Fertility Could Be Controlled with a Switch
A team of German scientists is developing a new device to control fertility. The Bimek SLV is a valve that is fitted to the sperm ducts and interrupts sperm flow from the testicles to the ejaculatory ducts. The valve’s position can be modified any time manipulating a switch through the scrotum. The start-up is looking for investors and for volunteers for the clinical trials, and plans to release the product in 2018.
Clemens Bimek invented the SLV in 1998 and patented it in 2000. A firm believer in his own invention, he had two precursor versions of the SLV implanted on himself with the help of Professor H. W. Bauer. In 2015, Dr. Peter Schnückel invested in Bimek’s startup through his business accelerator PES Innovation AG. Due to Mr. Bimek’s strict veganism, the first and only animal tests will be the clinical trials on humans scheduled for 2016, which hopefully will allow Bimek SLV to obtain medical approval.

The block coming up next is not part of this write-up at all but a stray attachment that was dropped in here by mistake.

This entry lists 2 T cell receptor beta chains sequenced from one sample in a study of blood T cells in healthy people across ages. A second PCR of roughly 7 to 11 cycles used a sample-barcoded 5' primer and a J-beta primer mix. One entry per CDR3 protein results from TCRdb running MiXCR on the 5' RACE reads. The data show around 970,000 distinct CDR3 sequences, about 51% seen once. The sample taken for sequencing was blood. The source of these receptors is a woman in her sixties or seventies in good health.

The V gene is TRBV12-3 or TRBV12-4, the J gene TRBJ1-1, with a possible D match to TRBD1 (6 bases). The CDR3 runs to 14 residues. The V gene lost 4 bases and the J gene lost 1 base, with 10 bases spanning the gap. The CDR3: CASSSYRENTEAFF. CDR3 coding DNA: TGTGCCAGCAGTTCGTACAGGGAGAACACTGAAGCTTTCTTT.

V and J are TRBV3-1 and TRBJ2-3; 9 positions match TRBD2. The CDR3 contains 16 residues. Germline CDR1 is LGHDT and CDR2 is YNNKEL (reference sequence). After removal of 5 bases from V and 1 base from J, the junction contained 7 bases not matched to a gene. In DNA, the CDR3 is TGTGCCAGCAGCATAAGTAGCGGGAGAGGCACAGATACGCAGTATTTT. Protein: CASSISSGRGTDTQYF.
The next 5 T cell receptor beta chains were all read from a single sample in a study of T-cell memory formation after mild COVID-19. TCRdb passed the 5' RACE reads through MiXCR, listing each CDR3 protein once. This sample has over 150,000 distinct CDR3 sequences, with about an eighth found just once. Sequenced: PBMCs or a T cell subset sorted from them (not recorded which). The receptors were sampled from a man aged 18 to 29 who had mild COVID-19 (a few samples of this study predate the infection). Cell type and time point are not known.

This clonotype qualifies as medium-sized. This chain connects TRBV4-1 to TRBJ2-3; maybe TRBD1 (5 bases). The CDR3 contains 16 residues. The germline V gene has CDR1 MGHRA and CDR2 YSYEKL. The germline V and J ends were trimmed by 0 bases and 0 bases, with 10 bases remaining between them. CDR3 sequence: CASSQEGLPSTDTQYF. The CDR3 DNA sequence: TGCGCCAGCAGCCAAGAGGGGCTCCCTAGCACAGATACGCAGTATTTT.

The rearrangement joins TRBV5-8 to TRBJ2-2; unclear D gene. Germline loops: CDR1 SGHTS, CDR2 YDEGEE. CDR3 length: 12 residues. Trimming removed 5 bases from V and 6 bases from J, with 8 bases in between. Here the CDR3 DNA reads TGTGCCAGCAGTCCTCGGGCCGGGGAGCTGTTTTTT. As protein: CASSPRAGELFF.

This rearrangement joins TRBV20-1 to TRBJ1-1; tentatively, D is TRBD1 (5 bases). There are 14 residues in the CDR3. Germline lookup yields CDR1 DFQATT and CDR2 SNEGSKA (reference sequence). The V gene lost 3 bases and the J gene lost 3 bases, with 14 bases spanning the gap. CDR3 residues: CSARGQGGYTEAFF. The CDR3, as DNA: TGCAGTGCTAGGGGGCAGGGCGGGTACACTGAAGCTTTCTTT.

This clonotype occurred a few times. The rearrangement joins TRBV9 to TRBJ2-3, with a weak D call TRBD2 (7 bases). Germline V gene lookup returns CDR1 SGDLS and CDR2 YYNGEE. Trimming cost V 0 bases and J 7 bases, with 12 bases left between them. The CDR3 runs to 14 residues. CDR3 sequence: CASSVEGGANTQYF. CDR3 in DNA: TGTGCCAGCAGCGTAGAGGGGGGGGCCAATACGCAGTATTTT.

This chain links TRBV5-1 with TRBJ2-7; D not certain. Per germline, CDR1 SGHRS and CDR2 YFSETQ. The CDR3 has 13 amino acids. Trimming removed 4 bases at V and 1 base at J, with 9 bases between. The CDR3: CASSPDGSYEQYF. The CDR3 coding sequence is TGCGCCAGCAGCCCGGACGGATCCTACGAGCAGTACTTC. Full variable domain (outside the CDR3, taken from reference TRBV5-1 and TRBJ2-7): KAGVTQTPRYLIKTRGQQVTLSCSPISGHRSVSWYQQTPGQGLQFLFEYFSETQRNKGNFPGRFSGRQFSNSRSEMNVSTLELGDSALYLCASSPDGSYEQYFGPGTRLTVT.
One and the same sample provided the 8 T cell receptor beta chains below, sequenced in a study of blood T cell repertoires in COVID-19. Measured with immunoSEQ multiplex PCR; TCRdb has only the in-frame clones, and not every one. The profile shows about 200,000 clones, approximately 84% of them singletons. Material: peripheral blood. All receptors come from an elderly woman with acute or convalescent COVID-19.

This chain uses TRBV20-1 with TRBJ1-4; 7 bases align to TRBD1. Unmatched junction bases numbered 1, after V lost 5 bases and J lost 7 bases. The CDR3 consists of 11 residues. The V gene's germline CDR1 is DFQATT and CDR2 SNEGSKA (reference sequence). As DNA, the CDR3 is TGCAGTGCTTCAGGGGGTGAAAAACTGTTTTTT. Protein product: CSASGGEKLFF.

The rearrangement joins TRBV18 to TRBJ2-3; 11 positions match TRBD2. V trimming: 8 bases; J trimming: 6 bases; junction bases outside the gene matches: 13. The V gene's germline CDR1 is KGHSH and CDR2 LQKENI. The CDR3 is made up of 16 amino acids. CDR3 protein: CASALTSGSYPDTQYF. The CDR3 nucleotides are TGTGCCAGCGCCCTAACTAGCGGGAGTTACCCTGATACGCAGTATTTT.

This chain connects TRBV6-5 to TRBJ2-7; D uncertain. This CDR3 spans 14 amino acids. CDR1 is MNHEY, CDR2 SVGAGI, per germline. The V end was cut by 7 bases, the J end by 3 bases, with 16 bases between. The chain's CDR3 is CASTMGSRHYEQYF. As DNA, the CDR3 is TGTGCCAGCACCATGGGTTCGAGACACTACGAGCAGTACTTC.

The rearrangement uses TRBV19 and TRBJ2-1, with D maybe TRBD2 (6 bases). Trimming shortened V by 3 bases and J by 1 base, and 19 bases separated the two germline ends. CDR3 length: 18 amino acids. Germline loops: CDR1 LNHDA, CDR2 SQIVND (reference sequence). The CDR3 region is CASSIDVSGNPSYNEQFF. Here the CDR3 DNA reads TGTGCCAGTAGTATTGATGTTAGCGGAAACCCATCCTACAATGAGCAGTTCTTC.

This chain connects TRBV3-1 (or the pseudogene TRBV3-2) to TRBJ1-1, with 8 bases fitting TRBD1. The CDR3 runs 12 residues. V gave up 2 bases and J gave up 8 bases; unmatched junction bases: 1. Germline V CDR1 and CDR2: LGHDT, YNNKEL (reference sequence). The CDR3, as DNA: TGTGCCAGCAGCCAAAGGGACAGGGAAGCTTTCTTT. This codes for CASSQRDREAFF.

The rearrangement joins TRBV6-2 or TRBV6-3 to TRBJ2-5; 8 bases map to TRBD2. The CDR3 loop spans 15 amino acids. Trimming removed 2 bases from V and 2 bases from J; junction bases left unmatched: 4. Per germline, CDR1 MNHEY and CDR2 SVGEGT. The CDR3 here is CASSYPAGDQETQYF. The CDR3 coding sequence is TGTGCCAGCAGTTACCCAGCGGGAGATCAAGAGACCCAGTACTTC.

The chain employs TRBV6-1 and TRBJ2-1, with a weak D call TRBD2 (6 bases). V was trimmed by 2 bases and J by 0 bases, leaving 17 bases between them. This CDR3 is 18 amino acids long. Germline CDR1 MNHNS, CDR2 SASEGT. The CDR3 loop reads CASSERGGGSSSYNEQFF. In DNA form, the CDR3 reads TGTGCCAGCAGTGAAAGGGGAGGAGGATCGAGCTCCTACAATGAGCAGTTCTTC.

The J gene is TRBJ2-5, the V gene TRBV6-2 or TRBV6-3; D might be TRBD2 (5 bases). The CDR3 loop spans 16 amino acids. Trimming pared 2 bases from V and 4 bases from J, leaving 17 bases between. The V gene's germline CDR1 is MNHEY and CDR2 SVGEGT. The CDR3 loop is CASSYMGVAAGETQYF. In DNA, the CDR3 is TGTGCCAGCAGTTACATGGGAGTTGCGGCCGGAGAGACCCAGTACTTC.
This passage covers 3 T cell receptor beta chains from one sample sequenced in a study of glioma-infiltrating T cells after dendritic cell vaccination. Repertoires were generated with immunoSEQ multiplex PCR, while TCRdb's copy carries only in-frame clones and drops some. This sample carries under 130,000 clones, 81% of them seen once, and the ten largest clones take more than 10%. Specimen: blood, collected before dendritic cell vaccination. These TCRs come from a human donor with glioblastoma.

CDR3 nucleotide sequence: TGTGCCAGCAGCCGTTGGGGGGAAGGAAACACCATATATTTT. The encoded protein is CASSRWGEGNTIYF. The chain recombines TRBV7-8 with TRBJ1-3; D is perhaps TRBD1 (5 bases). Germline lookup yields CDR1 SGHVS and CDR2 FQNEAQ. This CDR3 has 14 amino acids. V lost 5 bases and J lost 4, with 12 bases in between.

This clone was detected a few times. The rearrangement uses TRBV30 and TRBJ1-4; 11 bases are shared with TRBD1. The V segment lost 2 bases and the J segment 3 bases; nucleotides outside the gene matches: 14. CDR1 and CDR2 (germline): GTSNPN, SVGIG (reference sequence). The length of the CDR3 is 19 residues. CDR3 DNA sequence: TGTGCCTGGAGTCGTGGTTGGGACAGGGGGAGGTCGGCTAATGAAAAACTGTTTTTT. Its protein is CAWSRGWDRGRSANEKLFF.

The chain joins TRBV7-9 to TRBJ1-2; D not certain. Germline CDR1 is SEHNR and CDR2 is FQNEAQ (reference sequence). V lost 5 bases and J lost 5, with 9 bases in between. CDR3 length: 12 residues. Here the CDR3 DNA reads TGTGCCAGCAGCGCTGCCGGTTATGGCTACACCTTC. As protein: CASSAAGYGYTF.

The switch controls a valve that diverts the sperm flow
The Bimek SLV is a 7x11x18 mm, 2 grams switch that is attached to the vas deferens, the conduct that carries sperm from the epididymis to the ejaculatory ducts in most vertebrates.These conducts are 30 cm long, 3 to 5 mm in diameter and muscular. During ejaculation, the smooth muscle that forms the vessel’s walls contracts, propelling the sperm forward. When the user turns off the switch, located inside the scrotum, the valves divert the flow of sperm sidewards within the body. The SLV is made of PEEK optima, a safe and durable implant material.
The device is implanted in 30 minutes under local anaesthesia. During the surgery, the sperm ducts are transected, and each end is attached to the valve casing. Unlike vasectomy, the Bimek SLV is reversible: fertility is controlled with a switch. The device also avoids the side-effects of hormone treatments.